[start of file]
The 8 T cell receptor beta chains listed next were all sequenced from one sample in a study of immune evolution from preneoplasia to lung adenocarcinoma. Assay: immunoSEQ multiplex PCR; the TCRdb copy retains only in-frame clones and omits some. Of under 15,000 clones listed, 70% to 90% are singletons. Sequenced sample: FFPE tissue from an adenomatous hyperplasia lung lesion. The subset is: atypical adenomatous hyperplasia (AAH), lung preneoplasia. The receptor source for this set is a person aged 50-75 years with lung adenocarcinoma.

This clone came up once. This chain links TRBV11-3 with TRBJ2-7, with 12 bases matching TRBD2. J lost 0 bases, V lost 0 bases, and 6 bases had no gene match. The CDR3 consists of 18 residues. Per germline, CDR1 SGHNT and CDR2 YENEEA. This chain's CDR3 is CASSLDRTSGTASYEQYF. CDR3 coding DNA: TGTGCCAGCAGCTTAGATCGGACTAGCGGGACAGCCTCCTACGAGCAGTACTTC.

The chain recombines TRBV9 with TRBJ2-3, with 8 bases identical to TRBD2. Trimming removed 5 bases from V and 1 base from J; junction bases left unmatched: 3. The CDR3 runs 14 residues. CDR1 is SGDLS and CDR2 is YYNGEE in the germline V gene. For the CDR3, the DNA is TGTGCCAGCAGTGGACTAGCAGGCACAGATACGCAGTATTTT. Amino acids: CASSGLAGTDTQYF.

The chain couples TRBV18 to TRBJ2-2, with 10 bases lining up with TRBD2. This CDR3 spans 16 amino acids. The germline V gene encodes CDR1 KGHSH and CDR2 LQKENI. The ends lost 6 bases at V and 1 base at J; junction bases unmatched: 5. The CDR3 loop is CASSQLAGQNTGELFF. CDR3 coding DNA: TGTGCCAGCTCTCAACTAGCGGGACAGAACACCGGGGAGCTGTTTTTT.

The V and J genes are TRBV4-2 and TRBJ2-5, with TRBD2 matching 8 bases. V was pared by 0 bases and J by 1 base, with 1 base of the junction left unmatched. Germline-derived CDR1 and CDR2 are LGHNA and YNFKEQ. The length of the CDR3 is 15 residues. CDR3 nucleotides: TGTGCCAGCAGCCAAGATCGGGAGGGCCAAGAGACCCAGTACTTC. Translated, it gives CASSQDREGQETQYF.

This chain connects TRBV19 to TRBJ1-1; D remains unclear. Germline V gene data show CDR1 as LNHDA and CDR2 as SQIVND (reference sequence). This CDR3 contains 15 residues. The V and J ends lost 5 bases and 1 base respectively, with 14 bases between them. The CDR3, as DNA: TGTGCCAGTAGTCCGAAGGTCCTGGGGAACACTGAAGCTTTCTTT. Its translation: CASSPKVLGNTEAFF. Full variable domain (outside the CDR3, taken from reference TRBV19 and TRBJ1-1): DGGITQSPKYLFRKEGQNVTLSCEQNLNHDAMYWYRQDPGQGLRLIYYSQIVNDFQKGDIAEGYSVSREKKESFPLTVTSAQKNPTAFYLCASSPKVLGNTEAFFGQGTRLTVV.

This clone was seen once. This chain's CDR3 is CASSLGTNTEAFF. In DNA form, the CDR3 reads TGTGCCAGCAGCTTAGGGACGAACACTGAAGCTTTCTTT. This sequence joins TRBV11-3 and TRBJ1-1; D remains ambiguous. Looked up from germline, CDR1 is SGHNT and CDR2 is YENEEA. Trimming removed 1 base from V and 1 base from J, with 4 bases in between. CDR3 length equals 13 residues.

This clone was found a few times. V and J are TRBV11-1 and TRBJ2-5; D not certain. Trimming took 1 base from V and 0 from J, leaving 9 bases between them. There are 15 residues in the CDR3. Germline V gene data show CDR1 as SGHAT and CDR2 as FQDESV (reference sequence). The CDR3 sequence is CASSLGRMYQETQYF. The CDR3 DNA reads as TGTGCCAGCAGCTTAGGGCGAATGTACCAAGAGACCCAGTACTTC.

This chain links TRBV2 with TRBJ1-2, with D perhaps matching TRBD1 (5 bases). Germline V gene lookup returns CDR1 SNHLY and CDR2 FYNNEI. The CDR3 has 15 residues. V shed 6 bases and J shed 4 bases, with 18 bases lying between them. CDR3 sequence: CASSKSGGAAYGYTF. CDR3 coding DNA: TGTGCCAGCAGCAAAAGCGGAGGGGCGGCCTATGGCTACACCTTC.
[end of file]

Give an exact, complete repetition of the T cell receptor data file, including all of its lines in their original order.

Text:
The 8 T cell receptor beta chains listed next were all sequenced from one sample in a study of immune evolution from preneoplasia to lung adenocarcinoma. Assay: immunoSEQ multiplex PCR; the TCRdb copy retains only in-frame clones and omits some. Of under 15,000 clones listed, 70% to 90% are singletons. Sequenced sample: FFPE tissue from an adenomatous hyperplasia lung lesion. The subset is: atypical adenomatous hyperplasia (AAH), lung preneoplasia. The receptor source for this set is a person aged 50-75 years with lung adenocarcinoma.

This clone came up once. This chain links TRBV11-3 with TRBJ2-7, with 12 bases matching TRBD2. J lost 0 bases, V lost 0 bases, and 6 bases had no gene match. The CDR3 consists of 18 residues. Per germline, CDR1 SGHNT and CDR2 YENEEA. This chain's CDR3 is CASSLDRTSGTASYEQYF. CDR3 coding DNA: TGTGCCAGCAGCTTAGATCGGACTAGCGGGACAGCCTCCTACGAGCAGTACTTC.

The chain recombines TRBV9 with TRBJ2-3, with 8 bases identical to TRBD2. Trimming removed 5 bases from V and 1 base from J; junction bases left unmatched: 3. The CDR3 runs 14 residues. CDR1 is SGDLS and CDR2 is YYNGEE in the germline V gene. For the CDR3, the DNA is TGTGCCAGCAGTGGACTAGCAGGCACAGATACGCAGTATTTT. Amino acids: CASSGLAGTDTQYF.

The chain couples TRBV18 to TRBJ2-2, with 10 bases lining up with TRBD2. This CDR3 spans 16 amino acids. The germline V gene encodes CDR1 KGHSH and CDR2 LQKENI. The ends lost 6 bases at V and 1 base at J; junction bases unmatched: 5. The CDR3 loop is CASSQLAGQNTGELFF. CDR3 coding DNA: TGTGCCAGCTCTCAACTAGCGGGACAGAACACCGGGGAGCTGTTTTTT.

The V and J genes are TRBV4-2 and TRBJ2-5, with TRBD2 matching 8 bases. V was pared by 0 bases and J by 1 base, with 1 base of the junction left unmatched. Germline-derived CDR1 and CDR2 are LGHNA and YNFKEQ. The length of the CDR3 is 15 residues. CDR3 nucleotides: TGTGCCAGCAGCCAAGATCGGGAGGGCCAAGAGACCCAGTACTTC. Translated, it gives CASSQDREGQETQYF.

This chain connects TRBV19 to TRBJ1-1; D remains unclear. Germline V gene data show CDR1 as LNHDA and CDR2 as SQIVND (reference sequence). This CDR3 contains 15 residues. The V and J ends lost 5 bases and 1 base respectively, with 14 bases between them. The CDR3, as DNA: TGTGCCAGTAGTCCGAAGGTCCTGGGGAACACTGAAGCTTTCTTT. Its translation: CASSPKVLGNTEAFF. Full variable domain (outside the CDR3, taken from reference TRBV19 and TRBJ1-1): DGGITQSPKYLFRKEGQNVTLSCEQNLNHDAMYWYRQDPGQGLRLIYYSQIVNDFQKGDIAEGYSVSREKKESFPLTVTSAQKNPTAFYLCASSPKVLGNTEAFFGQGTRLTVV.

This clone was seen once. This chain's CDR3 is CASSLGTNTEAFF. In DNA form, the CDR3 reads TGTGCCAGCAGCTTAGGGACGAACACTGAAGCTTTCTTT. This sequence joins TRBV11-3 and TRBJ1-1; D remains ambiguous. Looked up from germline, CDR1 is SGHNT and CDR2 is YENEEA. Trimming removed 1 base from V and 1 base from J, with 4 bases in between. CDR3 length equals 13 residues.

This clone was found a few times. V and J are TRBV11-1 and TRBJ2-5; D not certain. Trimming took 1 base from V and 0 from J, leaving 9 bases between them. There are 15 residues in the CDR3. Germline V gene data show CDR1 as SGHAT and CDR2 as FQDESV (reference sequence). The CDR3 sequence is CASSLGRMYQETQYF. The CDR3 DNA reads as TGTGCCAGCAGCTTAGGGCGAATGTACCAAGAGACCCAGTACTTC.

This chain links TRBV2 with TRBJ1-2, with D perhaps matching TRBD1 (5 bases). Germline V gene lookup returns CDR1 SNHLY and CDR2 FYNNEI. The CDR3 has 15 residues. V shed 6 bases and J shed 4 bases, with 18 bases lying between them. CDR3 sequence: CASSKSGGAAYGYTF. CDR3 coding DNA: TGTGCCAGCAGCAAAAGCGGAGGGGCGGCCTATGGCTACACCTTC.